Sunday, February 02, 2014


A friend of mine described herself, after emerging from two weeks of hospital unpleasantness, as being "bloodied but unbowed". I thought, ah, must be another quotation from Shakespeare, but it isn't. Here's the poem, Invictus, from which it is taken, It is a new one on me, as is its author, William Ernest Henley.
Any ideas about the circumstances which caused him to write such a poem?

OUT of the night that covers me, 
  Black as the Pit from pole to pole, 
I thank whatever gods may be 
  For my unconquerable soul. 
In the fell clutch of circumstance         5
  I have not winced nor cried aloud.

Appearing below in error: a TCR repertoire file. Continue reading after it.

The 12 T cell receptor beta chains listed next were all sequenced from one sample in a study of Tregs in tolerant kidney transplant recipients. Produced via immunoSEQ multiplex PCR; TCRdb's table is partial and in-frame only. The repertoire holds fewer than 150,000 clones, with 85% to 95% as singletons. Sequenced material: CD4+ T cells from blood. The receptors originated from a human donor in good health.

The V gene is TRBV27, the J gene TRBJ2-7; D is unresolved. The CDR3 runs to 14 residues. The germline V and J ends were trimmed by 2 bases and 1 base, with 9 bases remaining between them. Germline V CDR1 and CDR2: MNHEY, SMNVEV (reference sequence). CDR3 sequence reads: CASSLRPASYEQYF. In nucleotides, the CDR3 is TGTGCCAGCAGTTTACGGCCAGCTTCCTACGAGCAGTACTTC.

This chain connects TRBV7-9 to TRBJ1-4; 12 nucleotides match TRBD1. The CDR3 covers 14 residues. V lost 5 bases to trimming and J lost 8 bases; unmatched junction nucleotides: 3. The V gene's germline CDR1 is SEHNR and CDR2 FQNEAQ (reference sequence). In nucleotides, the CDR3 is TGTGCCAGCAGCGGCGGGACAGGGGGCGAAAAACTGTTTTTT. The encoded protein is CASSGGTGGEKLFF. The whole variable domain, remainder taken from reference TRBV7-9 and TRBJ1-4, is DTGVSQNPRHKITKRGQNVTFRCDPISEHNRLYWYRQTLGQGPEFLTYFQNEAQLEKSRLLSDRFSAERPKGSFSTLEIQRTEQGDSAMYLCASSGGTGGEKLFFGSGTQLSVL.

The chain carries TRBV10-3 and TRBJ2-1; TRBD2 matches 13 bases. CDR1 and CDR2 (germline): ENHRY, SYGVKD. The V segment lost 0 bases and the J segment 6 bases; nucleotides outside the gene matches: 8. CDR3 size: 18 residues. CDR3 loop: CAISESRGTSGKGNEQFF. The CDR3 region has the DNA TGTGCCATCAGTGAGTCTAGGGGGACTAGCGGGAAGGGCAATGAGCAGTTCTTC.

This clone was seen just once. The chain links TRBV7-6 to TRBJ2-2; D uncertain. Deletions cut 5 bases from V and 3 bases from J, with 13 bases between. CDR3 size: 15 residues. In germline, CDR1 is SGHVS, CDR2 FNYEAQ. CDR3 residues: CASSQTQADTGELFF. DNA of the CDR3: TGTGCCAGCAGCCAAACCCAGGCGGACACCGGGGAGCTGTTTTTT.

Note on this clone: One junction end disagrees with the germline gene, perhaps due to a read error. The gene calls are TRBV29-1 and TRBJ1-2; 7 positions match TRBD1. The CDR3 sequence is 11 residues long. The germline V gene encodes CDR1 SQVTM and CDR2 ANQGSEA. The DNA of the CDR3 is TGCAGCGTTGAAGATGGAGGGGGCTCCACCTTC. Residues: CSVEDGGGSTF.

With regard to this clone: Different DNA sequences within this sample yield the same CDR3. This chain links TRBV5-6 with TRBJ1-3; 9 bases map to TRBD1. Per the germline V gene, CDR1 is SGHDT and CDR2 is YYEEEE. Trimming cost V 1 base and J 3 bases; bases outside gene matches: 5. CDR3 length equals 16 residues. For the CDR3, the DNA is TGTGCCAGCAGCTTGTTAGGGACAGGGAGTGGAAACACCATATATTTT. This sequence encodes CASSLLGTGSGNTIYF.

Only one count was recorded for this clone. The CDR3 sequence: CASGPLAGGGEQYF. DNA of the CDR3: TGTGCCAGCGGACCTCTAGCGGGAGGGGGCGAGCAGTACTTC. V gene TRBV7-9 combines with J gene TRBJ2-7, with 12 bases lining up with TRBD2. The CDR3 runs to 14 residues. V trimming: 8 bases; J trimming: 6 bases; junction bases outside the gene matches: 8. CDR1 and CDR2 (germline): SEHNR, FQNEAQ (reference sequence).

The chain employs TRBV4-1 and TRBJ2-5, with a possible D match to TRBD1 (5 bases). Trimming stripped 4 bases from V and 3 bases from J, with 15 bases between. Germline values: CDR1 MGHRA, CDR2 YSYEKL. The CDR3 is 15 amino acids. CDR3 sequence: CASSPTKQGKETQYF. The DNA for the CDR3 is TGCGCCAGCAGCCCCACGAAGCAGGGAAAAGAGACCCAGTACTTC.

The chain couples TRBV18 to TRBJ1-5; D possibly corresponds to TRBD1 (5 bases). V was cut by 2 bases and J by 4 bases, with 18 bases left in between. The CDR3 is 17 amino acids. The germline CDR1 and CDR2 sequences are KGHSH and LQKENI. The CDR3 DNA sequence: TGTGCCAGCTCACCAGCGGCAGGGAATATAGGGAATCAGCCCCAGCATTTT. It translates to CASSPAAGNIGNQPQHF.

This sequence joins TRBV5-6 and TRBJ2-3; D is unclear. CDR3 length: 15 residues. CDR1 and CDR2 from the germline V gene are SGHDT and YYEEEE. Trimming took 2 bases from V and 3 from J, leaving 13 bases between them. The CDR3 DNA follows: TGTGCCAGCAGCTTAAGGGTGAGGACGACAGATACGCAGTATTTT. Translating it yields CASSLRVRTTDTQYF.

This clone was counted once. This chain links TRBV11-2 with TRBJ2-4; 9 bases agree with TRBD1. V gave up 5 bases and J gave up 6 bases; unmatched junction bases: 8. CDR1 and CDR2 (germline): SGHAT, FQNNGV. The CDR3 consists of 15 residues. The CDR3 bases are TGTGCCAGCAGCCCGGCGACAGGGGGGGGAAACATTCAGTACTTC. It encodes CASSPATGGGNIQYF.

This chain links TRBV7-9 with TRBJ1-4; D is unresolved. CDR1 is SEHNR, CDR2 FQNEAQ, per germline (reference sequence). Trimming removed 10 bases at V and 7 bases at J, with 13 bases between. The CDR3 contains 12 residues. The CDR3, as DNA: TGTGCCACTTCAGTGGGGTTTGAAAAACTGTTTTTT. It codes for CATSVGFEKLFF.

Under the bludgeonings of chance 
  My head is bloody, but unbowed. 
Beyond this place of wrath and tears 
  Looms but the Horror of the shade,  10
And yet the menace of the years 
  Finds, and shall find, me unafraid. 
It matters not how strait the gate, 
  How charged with punishments the scroll, 
I am the master of my fate:  15
  I am the captain of my soul.

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